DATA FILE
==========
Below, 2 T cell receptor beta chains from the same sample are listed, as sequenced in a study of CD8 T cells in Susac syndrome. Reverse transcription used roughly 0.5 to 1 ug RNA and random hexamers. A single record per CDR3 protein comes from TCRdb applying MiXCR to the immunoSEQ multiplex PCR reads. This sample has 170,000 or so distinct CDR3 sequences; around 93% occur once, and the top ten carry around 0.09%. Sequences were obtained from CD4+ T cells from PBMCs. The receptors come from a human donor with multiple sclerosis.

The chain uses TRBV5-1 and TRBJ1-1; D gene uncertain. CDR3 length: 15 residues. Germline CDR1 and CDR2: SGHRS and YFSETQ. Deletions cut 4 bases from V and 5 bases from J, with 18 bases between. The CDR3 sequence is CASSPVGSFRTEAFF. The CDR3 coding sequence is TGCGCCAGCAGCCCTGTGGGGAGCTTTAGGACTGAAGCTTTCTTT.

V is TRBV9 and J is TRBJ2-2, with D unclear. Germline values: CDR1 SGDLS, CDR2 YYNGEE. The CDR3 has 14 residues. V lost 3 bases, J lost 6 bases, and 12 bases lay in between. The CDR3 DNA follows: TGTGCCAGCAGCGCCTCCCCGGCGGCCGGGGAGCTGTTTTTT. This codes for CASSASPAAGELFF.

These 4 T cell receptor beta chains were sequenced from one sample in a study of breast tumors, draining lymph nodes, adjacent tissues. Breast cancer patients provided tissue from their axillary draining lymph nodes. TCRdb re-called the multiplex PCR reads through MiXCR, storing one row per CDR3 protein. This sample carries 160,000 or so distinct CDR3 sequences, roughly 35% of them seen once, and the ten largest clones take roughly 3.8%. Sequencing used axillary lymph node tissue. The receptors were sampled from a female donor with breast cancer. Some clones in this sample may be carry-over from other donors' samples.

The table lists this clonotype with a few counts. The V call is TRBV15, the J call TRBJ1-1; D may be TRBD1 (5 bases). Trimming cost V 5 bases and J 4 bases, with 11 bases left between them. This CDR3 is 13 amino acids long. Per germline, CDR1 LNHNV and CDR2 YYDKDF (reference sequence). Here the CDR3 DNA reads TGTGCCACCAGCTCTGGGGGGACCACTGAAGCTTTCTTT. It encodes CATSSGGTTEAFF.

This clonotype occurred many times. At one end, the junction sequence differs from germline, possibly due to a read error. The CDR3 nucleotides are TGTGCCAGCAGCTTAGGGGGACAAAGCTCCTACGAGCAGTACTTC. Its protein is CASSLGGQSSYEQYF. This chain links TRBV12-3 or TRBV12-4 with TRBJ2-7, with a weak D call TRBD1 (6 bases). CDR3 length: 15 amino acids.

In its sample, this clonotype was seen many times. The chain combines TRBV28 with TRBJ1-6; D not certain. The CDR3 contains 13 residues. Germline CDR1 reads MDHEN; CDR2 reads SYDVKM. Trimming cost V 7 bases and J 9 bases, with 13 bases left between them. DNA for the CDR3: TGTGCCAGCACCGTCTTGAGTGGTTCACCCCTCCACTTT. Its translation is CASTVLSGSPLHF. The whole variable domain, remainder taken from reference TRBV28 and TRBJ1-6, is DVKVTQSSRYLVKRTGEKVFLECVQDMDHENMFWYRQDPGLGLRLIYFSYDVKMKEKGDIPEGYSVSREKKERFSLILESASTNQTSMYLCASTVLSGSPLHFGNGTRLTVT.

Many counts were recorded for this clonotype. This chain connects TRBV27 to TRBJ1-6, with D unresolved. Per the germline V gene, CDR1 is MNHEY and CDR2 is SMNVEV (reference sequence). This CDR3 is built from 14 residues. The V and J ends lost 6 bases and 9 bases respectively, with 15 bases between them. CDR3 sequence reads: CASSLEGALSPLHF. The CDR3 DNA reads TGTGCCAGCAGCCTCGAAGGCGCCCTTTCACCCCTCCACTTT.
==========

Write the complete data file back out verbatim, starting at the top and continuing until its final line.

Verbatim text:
Below, 2 T cell receptor beta chains from the same sample are listed, as sequenced in a study of CD8 T cells in Susac syndrome. Reverse transcription used roughly 0.5 to 1 ug RNA and random hexamers. A single record per CDR3 protein comes from TCRdb applying MiXCR to the immunoSEQ multiplex PCR reads. This sample has 170,000 or so distinct CDR3 sequences; around 93% occur once, and the top ten carry around 0.09%. Sequences were obtained from CD4+ T cells from PBMCs. The receptors come from a human donor with multiple sclerosis.

The chain uses TRBV5-1 and TRBJ1-1; D gene uncertain. CDR3 length: 15 residues. Germline CDR1 and CDR2: SGHRS and YFSETQ. Deletions cut 4 bases from V and 5 bases from J, with 18 bases between. The CDR3 sequence is CASSPVGSFRTEAFF. The CDR3 coding sequence is TGCGCCAGCAGCCCTGTGGGGAGCTTTAGGACTGAAGCTTTCTTT.

V is TRBV9 and J is TRBJ2-2, with D unclear. Germline values: CDR1 SGDLS, CDR2 YYNGEE. The CDR3 has 14 residues. V lost 3 bases, J lost 6 bases, and 12 bases lay in between. The CDR3 DNA follows: TGTGCCAGCAGCGCCTCCCCGGCGGCCGGGGAGCTGTTTTTT. This codes for CASSASPAAGELFF.

These 4 T cell receptor beta chains were sequenced from one sample in a study of breast tumors, draining lymph nodes, adjacent tissues. Breast cancer patients provided tissue from their axillary draining lymph nodes. TCRdb re-called the multiplex PCR reads through MiXCR, storing one row per CDR3 protein. This sample carries 160,000 or so distinct CDR3 sequences, roughly 35% of them seen once, and the ten largest clones take roughly 3.8%. Sequencing used axillary lymph node tissue. The receptors were sampled from a female donor with breast cancer. Some clones in this sample may be carry-over from other donors' samples.

The table lists this clonotype with a few counts. The V call is TRBV15, the J call TRBJ1-1; D may be TRBD1 (5 bases). Trimming cost V 5 bases and J 4 bases, with 11 bases left between them. This CDR3 is 13 amino acids long. Per germline, CDR1 LNHNV and CDR2 YYDKDF (reference sequence). Here the CDR3 DNA reads TGTGCCACCAGCTCTGGGGGGACCACTGAAGCTTTCTTT. It encodes CATSSGGTTEAFF.

This clonotype occurred many times. At one end, the junction sequence differs from germline, possibly due to a read error. The CDR3 nucleotides are TGTGCCAGCAGCTTAGGGGGACAAAGCTCCTACGAGCAGTACTTC. Its protein is CASSLGGQSSYEQYF. This chain links TRBV12-3 or TRBV12-4 with TRBJ2-7, with a weak D call TRBD1 (6 bases). CDR3 length: 15 amino acids.

In its sample, this clonotype was seen many times. The chain combines TRBV28 with TRBJ1-6; D not certain. The CDR3 contains 13 residues. Germline CDR1 reads MDHEN; CDR2 reads SYDVKM. Trimming cost V 7 bases and J 9 bases, with 13 bases left between them. DNA for the CDR3: TGTGCCAGCACCGTCTTGAGTGGTTCACCCCTCCACTTT. Its translation is CASTVLSGSPLHF. The whole variable domain, remainder taken from reference TRBV28 and TRBJ1-6, is DVKVTQSSRYLVKRTGEKVFLECVQDMDHENMFWYRQDPGLGLRLIYFSYDVKMKEKGDIPEGYSVSREKKERFSLILESASTNQTSMYLCASTVLSGSPLHFGNGTRLTVT.

Many counts were recorded for this clonotype. This chain connects TRBV27 to TRBJ1-6, with D unresolved. Per the germline V gene, CDR1 is MNHEY and CDR2 is SMNVEV (reference sequence). This CDR3 is built from 14 residues. The V and J ends lost 6 bases and 9 bases respectively, with 15 bases between them. CDR3 sequence reads: CASSLEGALSPLHF. The CDR3 DNA reads TGTGCCAGCAGCCTCGAAGGCGCCCTTTCACCCCTCCACTTT.